Science is based on the usage of experiment to back up theory. I see the theory, but I don't see the experimental results backing it up.

Even in this Canon dominated world we live in (  ), nobody has been able to come up with a clear demonstration that - at low ISO - a 1ds2 file looks better on screen - or prints better than a D2x file.

I understand that some people might not be interested in this discussion, but if you engage in claiming that one system is better than the other, you owe to intellectual fairness to check both. I did and couldn't see an advantage to FF in terms of actual resolution.

Again, I am not denying the value of FF in terms of high ISO noise and DR and I fully understand that some people see these aspects to be important enough to select FF. I will probably do the same when Nikon releases a FF body. What I cannot accept is the selection of FF on the un-proven assumption that it delivers sharper images.

Cheers,
Bernard
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« Reply #18 on: December 14, 2006, 12:37:25 AM »
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Some more theory...

It would be possible to design lenses specially for APS-C size which are optimized for larger apertures than FF lenses. If you can work with 1:4 instead of 1:5.6 the gain is
one step in ISO, like 400 ISO at 1:4 vs. 800 ISO at 1:5.6.

There seems to be some tendency into this direction, there are some reasonably cheap 17-50/2.8 (or so) lenses from Tamron etc. having very good performance (at least in tests).

Depth of field would be about same at 1:4 on APS-C as 1:5.6 on FF.


Best regards
Erik

Quote
Except that all grains are the same size, whether they belong to a sheet of 4*5 Provia, or to a 24*36 roll of the same film.

Pixel size does obviously differ.

The only question really is "are the lenses able to pass enough information for the sensor photosites for these sites to be able to collect enough quality image information". This should be done at equal pixel count.

The theory says that so-called FF sensor should do this better than APS sensors when resolution reaches a certain level. I can relate to that.

You are saying that this limit has been reached with current generation DSLR, I am saying that I haven't seen any experimental results showing this. I am not even factoring DoF/diffraction in the equation, but this would further level the playing field.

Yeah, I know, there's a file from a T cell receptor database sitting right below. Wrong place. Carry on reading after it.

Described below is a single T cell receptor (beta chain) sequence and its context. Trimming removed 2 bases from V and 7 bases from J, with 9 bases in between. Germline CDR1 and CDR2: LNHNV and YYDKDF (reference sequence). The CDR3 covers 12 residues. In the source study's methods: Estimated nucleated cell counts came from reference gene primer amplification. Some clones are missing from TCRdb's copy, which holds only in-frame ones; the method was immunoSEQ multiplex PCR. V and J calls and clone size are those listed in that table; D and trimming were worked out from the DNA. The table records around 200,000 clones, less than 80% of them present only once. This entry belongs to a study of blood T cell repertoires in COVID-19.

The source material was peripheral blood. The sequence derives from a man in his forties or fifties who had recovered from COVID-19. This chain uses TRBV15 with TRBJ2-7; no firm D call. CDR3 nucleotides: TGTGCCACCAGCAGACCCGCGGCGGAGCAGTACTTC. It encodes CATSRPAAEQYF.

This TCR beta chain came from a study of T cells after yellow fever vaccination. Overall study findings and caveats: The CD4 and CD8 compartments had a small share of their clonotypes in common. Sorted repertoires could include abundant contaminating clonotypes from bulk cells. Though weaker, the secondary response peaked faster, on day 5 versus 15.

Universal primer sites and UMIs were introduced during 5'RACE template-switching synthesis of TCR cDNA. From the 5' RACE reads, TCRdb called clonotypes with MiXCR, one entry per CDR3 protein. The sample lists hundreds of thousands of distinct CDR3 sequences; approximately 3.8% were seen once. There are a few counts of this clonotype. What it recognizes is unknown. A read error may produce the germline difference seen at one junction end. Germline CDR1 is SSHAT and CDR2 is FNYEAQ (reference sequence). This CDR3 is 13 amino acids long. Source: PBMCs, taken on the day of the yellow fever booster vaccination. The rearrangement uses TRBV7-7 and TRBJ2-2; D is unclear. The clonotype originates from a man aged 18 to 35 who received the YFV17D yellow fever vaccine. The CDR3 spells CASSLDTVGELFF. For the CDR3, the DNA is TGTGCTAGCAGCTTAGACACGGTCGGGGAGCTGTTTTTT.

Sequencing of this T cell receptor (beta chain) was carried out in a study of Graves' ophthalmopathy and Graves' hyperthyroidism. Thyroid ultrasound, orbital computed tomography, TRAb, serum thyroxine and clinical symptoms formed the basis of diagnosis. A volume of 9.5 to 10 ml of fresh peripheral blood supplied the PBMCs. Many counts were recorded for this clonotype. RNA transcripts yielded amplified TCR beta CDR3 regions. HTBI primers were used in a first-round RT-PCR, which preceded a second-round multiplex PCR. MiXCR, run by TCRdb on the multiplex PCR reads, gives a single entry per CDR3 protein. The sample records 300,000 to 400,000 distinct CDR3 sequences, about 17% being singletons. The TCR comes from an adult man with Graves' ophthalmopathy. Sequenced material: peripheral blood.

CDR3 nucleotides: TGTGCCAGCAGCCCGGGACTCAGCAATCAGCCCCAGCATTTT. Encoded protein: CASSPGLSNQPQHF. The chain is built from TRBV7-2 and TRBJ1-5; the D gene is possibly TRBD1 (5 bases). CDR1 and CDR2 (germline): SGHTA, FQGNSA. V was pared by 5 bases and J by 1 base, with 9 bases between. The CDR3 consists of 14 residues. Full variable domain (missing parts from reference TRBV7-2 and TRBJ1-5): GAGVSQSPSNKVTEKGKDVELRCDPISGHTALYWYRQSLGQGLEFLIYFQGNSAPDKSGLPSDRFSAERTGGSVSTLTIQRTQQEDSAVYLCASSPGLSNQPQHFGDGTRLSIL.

Science is based on the usage of experiment to back up theory. I see the theory, but I don't see the experimental results backing it up.

Even in this Canon dominated world we live in (  ), nobody has been able to come up with a clear demonstration that - at low ISO - a 1ds2 file looks better on screen - or prints better than a D2x file.

I understand that some people might not be interested in this discussion, but if you engage in claiming that one system is better than the other, you owe to intellectual fairness to check both. I did and couldn't see an advantage to FF in terms of actual resolution.

Again, I am not denying the value of FF in terms of high ISO noise and DR and I fully understand that some people see these aspects to be important enough to select FF. I will probably do the same when Nikon releases a FF body. What I cannot accept is the selection of FF on the un-proven assumption that it delivers sharper images.

Cheers,
Bernard
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« Reply #19 on: December 14, 2006, 05:05:10 AM »
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Some experiments now...

http://forums.dpreview.com/forums/read.asp...essage=21242713

It would appear that those claiming that FF sensors have no problem with image uniformity beyond those introduced by lenses might be overlooking some phenomenon.  

Cheers,
Bernard